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OPINION: Reading FC At A Crossroads

A drop in form on the pitch and a shaky outlook of it leads The Inspector to ponder the future.

Juke Joint Festival Celebrates Mississippi Blues Photo by Scott Olson/Getty Images

Jaap Stam will have plenty to think about over the next six days before his Reading team travel to Derby hoping to rediscover their mojo after two miserable defeats.

Events on and off the field have created a mini crisis (hopefully not a full-blown one) which threatens to leave the season - and maybe the immediate future of the club - in the balance.

This may seem a harsh judgement on a team that has won nine of its last 12 matches to sit fourth in the Championship. But such has been the nature of the depressing circumstances of the last seven days that it is not unreasonable to suggest that alarm bells are starting to ring.

Behind The Scenes

First let's take the situation off the field. What's happening with the proposed takeover? Nobody seems to know (least of all Stam) but the delay is a serious cause for concern. The Chinese brother and sister partnership who are attempting to buy the club have already been part of a consortium which failed the suitable persons test set by the Premier League when they tried to purchase Hull City.

Now, if reports are to be believed, the Premier League are taking a long time to be convinced that the Chinese siblings now pass the test. What does that tell you? Even if they are eventually deemed suitable and complete the takeover, will they have the Royals' best intentions at heart? Or will they have some ulterior motive?

The current Thai owners have been OK - up until now. They came in, stabilised the financial situation and made some sound appointments in Brian Tevreden and Jaap Stam. More importantly they retained the heart and soul of the club by, for example, keeping ticket prices down, subsidising the fans' travel to Old Trafford and overseeing warm-hearted treatment of the bereaved families of Royals fans. All those things made me proud to be a supporter of Reading FC and, while we all love to watch a winning team, those are the things the club should be about.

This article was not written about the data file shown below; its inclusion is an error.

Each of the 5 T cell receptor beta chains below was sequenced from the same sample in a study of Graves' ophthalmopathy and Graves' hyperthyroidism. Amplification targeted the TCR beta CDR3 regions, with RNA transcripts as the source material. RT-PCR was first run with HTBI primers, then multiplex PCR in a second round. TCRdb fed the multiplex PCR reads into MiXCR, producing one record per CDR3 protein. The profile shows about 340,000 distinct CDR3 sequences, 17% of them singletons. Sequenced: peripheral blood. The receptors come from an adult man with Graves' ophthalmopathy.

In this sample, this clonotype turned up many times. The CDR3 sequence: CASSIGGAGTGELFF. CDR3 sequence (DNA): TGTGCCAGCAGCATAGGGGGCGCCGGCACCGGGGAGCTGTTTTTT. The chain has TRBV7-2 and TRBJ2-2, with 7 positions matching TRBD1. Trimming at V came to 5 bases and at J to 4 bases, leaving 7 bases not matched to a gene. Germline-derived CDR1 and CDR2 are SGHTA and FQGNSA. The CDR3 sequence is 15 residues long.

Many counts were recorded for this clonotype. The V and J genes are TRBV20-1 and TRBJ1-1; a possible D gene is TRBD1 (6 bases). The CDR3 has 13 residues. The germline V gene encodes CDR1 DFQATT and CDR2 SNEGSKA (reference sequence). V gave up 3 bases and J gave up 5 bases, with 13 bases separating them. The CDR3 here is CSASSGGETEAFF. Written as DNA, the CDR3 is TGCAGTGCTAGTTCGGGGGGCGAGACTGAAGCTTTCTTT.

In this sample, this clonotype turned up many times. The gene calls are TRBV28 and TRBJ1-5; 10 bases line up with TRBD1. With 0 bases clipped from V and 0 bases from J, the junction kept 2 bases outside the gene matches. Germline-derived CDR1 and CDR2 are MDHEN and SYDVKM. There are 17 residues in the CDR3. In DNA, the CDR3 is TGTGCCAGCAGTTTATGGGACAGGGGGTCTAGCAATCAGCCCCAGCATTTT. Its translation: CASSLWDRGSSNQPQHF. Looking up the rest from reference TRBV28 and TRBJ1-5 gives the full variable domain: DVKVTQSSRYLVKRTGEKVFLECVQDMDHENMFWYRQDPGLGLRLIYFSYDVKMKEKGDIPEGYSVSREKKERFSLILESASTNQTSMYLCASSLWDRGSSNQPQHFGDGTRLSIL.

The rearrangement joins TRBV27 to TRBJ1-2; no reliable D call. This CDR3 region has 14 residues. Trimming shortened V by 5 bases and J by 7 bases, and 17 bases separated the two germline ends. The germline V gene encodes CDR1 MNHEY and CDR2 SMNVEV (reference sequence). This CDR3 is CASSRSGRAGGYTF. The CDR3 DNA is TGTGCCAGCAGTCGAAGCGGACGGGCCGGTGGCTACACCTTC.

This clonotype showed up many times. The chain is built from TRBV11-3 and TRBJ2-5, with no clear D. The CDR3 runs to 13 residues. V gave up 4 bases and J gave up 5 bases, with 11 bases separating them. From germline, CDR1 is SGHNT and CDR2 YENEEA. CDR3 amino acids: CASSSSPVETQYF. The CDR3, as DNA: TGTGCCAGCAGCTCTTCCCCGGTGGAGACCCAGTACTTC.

Where the Thais have let themselves down is the fact that they want to pull the plug and sell-up already. Where's the long-term vision now? If the takeover falls through we'll be left with owners who we now know don't really want to be here.

No wonder Stam admitted after the QPR defeat that he's worried and doesn't know what the future holds for him or the club.

The best case scenario is that the Chinese pair complete their takeover and then run the club on sound, compassionate lines, possibly providing an influx of finance for Stam to spend, but more importantly ensuring that Reading remain a strong, efficient Championship club who may one day return to the Premier League. That has to be the vision. But what, realistically, are the chances?

Foreign takeovers have to be viewed with suspicion. Some clubs have thrived on them, others been been ruined. Reading's experiences have been mixed, to say the least, but always there's that fear of disaster. And that's because of the question.....


Why are they doing it? It's the obvious question that's often never asked. Why did Anton Zingarevich buy into Reading and why did the Thais do the same? I still don't know the answer in either case and I haven't a clue why a brother and sister from the other side of the world, with no previous connection, would want to risk a fortune to run Reading FC - unless there's something else in the deal for them.

While I fret about the long-term outcome, recent events on the pitch are a reason to worry about their short term, too.

The Drop In Form

The performances against Man Utd and QPR were feeble. The only difference was the quality of the opposition and if Ian Holloway's team had shown more confidence they could almost have matched United's four goal haul.

The evening had an air of gloom about it. This was supposed to be the night that Reading stole a march on their promotion rivals to move within three points of the automatic promotion places - but no-one appeared to really believe it.

Certainly not the thousands of fans who stayed away, nor, once they started playing, did seem the team themselves.

OK, so it was a cold, Thursday night and the match was on TV. But didn't the lowest league crowd of the season indicate that the Reading public haven't bought in to the Stam revolution in large numbers? A potentially crucial , season-defining game was greeted with widespread indifference. And on the evidence of the match itself you can see why.